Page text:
Retirement accumulation isn’t just about the ending balance in your account, but what you can do while accumulating for your retirement that still allows you to enjoy your life.
It’s parallel to everything we do in life. You build your career to get to a certain position, to reach a certain goal. Sometimes we might forget that the process is just as important. You can pause within the process to take time to enjoy what you are doing, without having to rush or sacrifice it all to get to the end goal.
I’ve changed the risk questionnaire and retirement portfolio scenarios I present to my clients to determine age bracket goals: “Tell me what your 40s look like? Your 50s? If you have kids and they are out of school, what are some of the things you want to do? Are you willing to have less in retirement to go and enjoy those things?”
I think the answer is going to be “Yes!”
When I transitioned my practice from the independent broker-dealer to the registered investment advisory firm, I polled my clients and asked them to tell me what they liked these last 6 years, and what I could have done better or differently. This issue of planning to save but still enjoying the money came up, and I think it is important enough to share.
The more conversations financial advisors have around these questions now, when things do change, clients will be prepared and ready for those changes. In other words, if the client thinks they need to be constantly accumulating, but then decide they want to get that special trip or vacation residence, they might experience guilt around it. This is unnecessary guilt, and clients should be reassured that all things can become part of their plan. Planning in advance allows advisors to bake in those goals; clients can have freedom to explore ideas without the potential guilt around how it’s going to affect their retirement.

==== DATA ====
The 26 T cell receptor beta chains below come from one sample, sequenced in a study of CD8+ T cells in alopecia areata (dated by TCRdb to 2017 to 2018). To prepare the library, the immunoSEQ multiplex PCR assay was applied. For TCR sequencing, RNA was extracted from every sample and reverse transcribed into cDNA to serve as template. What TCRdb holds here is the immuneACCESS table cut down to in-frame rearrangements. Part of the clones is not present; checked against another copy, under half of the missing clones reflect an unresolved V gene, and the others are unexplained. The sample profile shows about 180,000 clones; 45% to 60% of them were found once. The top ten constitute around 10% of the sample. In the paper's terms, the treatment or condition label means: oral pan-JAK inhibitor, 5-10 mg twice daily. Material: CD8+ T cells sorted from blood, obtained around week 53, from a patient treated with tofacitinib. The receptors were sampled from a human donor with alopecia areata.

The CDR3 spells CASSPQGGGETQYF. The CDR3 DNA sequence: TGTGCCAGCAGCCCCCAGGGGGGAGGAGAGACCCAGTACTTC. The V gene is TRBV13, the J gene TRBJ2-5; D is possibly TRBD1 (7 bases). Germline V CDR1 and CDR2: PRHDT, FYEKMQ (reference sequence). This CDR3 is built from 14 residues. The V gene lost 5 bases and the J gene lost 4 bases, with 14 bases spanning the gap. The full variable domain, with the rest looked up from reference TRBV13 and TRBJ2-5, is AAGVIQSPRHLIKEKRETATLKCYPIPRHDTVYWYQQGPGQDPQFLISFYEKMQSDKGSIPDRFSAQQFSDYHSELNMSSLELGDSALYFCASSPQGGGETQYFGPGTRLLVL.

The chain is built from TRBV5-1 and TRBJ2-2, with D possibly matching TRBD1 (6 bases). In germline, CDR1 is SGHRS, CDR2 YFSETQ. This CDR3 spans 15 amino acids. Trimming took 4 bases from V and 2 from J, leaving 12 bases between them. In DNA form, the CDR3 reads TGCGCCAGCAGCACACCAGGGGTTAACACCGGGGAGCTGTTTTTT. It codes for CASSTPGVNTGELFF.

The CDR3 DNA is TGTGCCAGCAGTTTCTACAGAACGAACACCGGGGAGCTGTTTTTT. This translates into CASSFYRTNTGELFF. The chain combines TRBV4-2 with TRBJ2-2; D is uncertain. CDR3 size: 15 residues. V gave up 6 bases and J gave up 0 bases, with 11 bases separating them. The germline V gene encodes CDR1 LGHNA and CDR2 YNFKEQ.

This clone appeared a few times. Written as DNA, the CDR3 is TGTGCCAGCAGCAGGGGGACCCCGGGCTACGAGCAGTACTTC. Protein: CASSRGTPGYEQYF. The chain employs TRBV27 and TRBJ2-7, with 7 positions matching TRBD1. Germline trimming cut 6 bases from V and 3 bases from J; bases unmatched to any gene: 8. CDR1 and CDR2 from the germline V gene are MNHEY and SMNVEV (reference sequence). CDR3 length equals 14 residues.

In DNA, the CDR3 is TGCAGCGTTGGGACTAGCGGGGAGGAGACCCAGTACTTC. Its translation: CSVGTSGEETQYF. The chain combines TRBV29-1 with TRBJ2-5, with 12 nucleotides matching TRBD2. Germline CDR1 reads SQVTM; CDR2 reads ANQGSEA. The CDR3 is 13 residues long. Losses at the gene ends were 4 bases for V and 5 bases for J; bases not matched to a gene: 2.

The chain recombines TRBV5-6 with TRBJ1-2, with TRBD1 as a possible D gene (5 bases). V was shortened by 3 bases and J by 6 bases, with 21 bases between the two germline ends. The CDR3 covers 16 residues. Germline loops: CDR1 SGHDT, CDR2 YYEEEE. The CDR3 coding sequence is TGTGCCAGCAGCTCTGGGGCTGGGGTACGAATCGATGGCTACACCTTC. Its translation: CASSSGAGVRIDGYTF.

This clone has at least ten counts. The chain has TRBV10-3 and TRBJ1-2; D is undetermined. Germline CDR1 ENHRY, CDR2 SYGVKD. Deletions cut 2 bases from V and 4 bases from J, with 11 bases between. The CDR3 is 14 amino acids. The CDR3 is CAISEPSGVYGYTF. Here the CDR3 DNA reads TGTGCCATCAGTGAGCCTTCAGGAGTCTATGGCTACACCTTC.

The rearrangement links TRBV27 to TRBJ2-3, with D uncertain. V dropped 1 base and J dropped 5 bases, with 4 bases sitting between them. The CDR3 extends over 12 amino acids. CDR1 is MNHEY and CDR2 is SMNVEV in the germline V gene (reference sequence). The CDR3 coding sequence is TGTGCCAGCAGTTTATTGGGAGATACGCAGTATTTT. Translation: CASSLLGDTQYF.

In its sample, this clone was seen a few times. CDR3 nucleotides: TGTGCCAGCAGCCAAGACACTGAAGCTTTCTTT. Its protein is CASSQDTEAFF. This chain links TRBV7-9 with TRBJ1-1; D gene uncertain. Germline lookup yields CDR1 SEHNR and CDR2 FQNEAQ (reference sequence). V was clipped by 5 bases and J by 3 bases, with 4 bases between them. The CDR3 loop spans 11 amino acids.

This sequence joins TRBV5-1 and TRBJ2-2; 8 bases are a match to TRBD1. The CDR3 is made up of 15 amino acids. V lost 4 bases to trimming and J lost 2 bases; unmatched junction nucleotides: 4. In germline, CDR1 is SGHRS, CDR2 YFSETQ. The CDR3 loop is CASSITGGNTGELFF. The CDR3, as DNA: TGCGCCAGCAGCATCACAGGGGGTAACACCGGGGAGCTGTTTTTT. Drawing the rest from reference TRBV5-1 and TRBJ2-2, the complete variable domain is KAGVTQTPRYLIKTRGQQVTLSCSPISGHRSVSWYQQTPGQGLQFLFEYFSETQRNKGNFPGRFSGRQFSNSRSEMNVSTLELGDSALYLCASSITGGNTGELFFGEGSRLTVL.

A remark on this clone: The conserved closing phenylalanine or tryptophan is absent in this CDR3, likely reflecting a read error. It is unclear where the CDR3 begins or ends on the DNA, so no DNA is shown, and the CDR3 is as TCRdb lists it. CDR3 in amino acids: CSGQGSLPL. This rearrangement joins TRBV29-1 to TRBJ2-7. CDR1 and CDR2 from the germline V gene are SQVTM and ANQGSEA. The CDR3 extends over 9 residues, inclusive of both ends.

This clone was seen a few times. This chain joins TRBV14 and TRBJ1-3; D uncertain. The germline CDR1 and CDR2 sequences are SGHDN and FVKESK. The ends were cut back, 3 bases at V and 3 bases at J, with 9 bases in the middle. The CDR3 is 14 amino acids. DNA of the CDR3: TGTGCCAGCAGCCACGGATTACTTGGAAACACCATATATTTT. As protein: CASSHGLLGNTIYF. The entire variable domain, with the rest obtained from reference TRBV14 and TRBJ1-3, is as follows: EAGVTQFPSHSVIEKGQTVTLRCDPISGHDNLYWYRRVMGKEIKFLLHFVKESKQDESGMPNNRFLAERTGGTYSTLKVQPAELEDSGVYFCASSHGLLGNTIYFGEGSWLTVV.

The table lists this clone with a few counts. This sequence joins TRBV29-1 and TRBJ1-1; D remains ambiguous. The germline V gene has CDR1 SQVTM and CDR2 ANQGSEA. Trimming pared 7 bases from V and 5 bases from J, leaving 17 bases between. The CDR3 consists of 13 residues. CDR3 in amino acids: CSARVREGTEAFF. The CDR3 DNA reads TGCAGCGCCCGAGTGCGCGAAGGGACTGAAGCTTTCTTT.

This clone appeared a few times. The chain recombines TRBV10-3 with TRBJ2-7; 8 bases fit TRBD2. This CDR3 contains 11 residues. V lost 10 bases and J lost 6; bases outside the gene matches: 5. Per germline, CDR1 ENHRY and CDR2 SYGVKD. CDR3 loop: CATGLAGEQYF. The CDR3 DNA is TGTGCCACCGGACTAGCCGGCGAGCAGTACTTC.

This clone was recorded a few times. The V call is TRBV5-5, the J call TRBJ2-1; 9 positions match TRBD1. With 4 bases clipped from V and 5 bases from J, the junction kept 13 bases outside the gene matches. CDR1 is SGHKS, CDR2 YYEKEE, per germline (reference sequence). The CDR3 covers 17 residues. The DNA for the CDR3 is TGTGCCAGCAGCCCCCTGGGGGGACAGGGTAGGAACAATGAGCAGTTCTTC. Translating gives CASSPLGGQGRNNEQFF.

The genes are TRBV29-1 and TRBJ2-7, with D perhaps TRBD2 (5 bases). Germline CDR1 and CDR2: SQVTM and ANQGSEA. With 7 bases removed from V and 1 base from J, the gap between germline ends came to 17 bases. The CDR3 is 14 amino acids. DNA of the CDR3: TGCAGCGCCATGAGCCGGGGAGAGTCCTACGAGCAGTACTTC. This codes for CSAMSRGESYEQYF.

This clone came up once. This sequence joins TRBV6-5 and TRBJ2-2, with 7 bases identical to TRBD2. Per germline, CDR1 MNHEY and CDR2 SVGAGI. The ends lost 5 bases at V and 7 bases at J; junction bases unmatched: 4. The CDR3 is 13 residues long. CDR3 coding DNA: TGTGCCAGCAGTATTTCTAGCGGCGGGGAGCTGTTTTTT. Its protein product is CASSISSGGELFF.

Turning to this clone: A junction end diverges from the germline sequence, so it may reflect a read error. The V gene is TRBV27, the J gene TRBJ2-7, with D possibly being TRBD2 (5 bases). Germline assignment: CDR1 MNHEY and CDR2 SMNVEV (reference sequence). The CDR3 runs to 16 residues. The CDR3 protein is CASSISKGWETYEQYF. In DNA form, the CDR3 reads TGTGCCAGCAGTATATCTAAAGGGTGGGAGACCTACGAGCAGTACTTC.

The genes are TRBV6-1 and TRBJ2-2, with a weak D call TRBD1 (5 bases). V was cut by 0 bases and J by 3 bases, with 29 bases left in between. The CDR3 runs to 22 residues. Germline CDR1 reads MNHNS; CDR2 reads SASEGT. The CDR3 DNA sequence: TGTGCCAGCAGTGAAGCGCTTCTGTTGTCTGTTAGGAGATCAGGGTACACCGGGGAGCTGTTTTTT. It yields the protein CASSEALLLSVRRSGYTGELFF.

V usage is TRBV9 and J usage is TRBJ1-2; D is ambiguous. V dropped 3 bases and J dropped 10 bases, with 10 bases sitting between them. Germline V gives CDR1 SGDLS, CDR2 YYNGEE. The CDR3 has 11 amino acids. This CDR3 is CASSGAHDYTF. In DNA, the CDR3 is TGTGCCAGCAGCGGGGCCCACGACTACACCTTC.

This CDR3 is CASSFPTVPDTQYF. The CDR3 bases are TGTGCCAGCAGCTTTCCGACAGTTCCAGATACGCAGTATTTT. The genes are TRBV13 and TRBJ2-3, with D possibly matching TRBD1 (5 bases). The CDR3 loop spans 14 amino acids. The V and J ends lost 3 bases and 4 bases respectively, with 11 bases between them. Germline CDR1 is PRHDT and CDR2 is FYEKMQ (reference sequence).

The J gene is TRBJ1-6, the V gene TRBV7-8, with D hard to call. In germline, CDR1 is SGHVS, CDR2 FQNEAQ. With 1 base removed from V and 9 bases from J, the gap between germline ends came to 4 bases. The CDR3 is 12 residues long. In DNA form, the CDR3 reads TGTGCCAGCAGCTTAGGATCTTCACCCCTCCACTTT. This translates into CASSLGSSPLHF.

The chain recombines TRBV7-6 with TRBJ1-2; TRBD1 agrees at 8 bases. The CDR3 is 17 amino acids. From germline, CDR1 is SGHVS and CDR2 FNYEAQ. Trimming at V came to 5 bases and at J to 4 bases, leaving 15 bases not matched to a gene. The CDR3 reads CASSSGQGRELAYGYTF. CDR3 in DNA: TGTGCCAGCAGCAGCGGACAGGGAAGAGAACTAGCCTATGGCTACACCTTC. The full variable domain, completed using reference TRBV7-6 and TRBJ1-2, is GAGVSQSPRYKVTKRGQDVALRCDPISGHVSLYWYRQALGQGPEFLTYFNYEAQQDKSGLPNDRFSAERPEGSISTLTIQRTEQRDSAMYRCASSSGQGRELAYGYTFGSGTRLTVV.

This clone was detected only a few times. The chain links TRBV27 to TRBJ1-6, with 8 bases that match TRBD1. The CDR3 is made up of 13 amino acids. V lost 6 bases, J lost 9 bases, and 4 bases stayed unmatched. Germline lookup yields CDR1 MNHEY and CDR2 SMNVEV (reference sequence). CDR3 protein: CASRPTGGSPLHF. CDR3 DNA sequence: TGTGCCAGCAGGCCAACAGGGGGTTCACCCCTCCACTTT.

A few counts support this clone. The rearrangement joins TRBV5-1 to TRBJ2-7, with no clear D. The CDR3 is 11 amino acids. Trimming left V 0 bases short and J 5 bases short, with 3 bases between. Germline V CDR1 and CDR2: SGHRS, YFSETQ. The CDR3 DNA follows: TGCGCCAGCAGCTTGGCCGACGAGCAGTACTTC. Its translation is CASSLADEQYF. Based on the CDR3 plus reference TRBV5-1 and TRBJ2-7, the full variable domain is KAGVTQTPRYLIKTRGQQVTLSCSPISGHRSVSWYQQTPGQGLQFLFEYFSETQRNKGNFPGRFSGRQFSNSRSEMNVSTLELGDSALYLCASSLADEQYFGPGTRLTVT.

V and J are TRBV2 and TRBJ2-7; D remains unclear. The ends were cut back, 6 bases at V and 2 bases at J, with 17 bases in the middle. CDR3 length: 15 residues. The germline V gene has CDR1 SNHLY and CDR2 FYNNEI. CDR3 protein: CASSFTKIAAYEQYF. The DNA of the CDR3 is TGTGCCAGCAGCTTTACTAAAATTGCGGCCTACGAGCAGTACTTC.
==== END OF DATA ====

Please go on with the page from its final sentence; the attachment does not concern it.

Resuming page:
For 6 years, a client saved $175,000 to remodel his home. A year and a half ago, he came to me and said, “Oh Jennifer, please don’t be upset. I bought a vacation home.” I explained that I wasn’t upset, but that the modeling would have to be adjusted to account for those expenses during retirement.
The client became nervous about how the vacation home might negatively impact him. When we eventually sat down to discuss the possibilities, the client said, “Jennifer, I don’t know if I’m even going to make it to 70 to take the accumulated money and enjoy it. I want to enjoy it now while I’m still alive.”
The balance between not outliving your money in retirement, but still enjoying life, is a tricky balance. Advisors have a challenging though not insurmountable role to help clients understand that it is a balance, and that they can enjoy the things they want in life.